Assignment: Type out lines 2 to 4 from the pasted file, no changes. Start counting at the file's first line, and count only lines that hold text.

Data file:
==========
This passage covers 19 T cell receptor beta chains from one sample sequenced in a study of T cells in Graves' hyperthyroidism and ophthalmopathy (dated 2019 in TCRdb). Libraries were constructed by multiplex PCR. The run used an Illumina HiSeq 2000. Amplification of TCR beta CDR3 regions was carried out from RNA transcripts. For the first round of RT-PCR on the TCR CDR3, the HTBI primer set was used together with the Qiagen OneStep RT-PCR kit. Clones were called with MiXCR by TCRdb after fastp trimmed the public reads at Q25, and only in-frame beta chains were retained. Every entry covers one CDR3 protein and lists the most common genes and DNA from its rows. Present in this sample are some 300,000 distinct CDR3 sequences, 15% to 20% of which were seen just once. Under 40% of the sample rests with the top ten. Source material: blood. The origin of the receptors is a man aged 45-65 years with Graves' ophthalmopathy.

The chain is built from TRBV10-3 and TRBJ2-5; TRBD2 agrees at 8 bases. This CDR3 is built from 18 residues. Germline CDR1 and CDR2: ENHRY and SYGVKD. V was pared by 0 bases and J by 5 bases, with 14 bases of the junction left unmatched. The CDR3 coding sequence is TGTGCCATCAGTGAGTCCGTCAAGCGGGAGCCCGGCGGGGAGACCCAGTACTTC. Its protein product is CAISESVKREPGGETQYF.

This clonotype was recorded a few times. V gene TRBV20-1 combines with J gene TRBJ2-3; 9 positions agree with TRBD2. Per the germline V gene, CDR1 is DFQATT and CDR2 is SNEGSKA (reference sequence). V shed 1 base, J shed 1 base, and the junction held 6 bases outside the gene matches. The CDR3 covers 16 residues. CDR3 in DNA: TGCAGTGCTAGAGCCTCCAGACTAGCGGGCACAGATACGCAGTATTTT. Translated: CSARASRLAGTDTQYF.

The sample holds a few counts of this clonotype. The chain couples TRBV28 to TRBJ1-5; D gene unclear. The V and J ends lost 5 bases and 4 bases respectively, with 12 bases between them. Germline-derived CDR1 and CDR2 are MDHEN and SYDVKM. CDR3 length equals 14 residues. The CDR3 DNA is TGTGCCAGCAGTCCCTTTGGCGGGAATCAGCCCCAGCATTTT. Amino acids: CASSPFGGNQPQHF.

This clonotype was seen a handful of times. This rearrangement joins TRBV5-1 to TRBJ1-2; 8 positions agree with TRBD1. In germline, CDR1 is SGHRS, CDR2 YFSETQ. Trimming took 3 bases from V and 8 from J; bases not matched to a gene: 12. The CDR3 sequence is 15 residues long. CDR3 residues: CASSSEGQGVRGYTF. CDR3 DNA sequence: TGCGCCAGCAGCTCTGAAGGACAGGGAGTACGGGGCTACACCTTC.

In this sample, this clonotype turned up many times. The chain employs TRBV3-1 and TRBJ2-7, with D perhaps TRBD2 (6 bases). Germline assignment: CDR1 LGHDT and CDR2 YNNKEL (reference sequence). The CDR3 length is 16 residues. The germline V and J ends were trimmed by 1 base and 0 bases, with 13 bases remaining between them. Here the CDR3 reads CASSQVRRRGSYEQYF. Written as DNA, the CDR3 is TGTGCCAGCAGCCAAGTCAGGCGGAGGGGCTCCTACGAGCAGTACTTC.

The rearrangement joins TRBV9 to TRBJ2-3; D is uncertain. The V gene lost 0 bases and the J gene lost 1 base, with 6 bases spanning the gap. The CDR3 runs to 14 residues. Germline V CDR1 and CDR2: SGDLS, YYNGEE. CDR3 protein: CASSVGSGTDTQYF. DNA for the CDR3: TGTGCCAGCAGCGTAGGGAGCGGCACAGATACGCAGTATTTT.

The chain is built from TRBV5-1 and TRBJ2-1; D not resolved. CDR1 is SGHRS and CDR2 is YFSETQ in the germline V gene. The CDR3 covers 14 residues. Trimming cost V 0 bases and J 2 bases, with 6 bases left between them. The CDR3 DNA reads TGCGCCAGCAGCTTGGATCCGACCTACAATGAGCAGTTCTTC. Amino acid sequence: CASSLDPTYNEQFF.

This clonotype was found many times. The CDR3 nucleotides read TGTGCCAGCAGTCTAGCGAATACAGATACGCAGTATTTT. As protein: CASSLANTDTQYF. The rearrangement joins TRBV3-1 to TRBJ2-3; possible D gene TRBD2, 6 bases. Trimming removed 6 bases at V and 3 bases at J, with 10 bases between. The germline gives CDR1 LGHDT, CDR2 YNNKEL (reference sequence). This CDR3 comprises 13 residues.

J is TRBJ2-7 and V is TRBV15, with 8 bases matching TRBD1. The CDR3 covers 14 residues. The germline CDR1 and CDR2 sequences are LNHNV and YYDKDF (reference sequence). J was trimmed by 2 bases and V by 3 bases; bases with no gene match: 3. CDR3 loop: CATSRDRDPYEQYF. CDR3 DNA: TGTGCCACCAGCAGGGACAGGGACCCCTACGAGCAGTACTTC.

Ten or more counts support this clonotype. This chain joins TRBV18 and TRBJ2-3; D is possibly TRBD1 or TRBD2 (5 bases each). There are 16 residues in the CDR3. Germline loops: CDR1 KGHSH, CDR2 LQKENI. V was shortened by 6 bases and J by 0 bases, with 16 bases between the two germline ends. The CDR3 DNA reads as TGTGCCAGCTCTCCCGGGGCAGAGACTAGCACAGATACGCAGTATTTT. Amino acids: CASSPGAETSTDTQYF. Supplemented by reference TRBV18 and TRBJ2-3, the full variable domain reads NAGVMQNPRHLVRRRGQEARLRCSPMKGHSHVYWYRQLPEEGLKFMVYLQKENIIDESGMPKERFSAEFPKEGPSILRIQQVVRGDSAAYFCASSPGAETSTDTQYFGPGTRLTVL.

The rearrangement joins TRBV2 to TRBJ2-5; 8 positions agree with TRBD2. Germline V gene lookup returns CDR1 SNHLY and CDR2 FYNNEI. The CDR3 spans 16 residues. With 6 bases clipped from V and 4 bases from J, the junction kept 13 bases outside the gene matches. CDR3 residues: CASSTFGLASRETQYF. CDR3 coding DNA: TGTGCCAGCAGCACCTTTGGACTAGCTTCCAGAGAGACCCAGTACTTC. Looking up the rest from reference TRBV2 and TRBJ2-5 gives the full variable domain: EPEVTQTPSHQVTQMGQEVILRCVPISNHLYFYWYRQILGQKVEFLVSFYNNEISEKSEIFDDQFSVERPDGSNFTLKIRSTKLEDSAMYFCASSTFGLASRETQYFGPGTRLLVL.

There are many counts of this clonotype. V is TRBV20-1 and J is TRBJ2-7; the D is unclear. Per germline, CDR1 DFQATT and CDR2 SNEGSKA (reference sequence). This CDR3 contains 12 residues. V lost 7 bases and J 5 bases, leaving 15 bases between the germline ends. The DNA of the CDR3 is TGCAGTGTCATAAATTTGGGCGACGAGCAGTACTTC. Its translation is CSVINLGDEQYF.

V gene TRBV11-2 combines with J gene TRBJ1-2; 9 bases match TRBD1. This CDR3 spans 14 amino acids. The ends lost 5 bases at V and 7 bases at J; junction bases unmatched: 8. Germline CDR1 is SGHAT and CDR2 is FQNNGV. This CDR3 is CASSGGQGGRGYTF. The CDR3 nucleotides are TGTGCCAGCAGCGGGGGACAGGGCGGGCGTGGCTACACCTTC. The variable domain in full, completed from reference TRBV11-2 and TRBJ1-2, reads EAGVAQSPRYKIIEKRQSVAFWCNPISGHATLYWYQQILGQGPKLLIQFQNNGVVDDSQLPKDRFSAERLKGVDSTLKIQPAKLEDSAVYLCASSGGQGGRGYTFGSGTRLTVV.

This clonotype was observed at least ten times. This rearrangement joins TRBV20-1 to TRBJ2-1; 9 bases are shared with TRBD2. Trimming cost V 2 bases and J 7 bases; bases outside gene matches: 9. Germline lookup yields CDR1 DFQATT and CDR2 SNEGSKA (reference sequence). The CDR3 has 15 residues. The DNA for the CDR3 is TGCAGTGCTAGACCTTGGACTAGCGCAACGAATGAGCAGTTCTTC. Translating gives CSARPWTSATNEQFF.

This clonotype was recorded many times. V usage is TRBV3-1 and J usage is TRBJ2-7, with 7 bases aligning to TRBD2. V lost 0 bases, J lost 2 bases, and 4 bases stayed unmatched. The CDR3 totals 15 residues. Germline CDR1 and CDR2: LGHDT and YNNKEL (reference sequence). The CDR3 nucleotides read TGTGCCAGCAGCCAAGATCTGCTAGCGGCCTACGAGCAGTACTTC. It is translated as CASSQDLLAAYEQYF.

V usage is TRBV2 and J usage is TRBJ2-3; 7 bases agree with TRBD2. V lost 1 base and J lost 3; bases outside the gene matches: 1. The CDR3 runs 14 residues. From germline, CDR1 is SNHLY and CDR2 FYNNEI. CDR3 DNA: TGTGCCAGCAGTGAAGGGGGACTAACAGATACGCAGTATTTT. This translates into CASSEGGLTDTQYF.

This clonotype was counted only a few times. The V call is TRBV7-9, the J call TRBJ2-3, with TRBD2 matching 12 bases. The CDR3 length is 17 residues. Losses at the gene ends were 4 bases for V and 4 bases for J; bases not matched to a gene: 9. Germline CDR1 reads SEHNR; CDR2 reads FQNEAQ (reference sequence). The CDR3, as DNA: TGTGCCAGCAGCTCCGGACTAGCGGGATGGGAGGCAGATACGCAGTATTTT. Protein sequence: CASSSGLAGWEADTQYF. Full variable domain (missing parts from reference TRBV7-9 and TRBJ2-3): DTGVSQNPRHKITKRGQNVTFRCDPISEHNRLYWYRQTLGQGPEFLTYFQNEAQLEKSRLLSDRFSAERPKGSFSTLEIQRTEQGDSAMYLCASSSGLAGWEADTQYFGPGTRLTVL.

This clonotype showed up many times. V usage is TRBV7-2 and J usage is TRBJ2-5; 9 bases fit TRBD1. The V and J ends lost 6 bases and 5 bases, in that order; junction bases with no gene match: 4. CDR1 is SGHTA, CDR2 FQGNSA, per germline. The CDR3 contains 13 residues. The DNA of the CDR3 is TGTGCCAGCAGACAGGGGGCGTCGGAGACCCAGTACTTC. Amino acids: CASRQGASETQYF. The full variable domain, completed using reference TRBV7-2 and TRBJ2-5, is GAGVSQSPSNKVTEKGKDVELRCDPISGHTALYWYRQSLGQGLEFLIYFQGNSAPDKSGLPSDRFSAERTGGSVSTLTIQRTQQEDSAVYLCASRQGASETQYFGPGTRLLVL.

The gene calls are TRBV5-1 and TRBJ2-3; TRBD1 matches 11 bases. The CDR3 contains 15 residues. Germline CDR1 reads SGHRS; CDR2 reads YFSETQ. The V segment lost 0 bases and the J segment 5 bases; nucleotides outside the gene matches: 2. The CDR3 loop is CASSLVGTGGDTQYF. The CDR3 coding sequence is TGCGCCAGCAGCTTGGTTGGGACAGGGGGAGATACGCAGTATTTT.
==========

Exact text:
The chain is built from TRBV10-3 and TRBJ2-5; TRBD2 agrees at 8 bases. This CDR3 is built from 18 residues. Germline CDR1 and CDR2: ENHRY and SYGVKD. V was pared by 0 bases and J by 5 bases, with 14 bases of the junction left unmatched. The CDR3 coding sequence is TGTGCCATCAGTGAGTCCGTCAAGCGGGAGCCCGGCGGGGAGACCCAGTACTTC. Its protein product is CAISESVKREPGGETQYF.

This clonotype was recorded a few times. V gene TRBV20-1 combines with J gene TRBJ2-3; 9 positions agree with TRBD2. Per the germline V gene, CDR1 is DFQATT and CDR2 is SNEGSKA (reference sequence). V shed 1 base, J shed 1 base, and the junction held 6 bases outside the gene matches. The CDR3 covers 16 residues. CDR3 in DNA: TGCAGTGCTAGAGCCTCCAGACTAGCGGGCACAGATACGCAGTATTTT. Translated: CSARASRLAGTDTQYF.

The sample holds a few counts of this clonotype. The chain couples TRBV28 to TRBJ1-5; D gene unclear. The V and J ends lost 5 bases and 4 bases respectively, with 12 bases between them. Germline-derived CDR1 and CDR2 are MDHEN and SYDVKM. CDR3 length equals 14 residues. The CDR3 DNA is TGTGCCAGCAGTCCCTTTGGCGGGAATCAGCCCCAGCATTTT. Amino acids: CASSPFGGNQPQHF.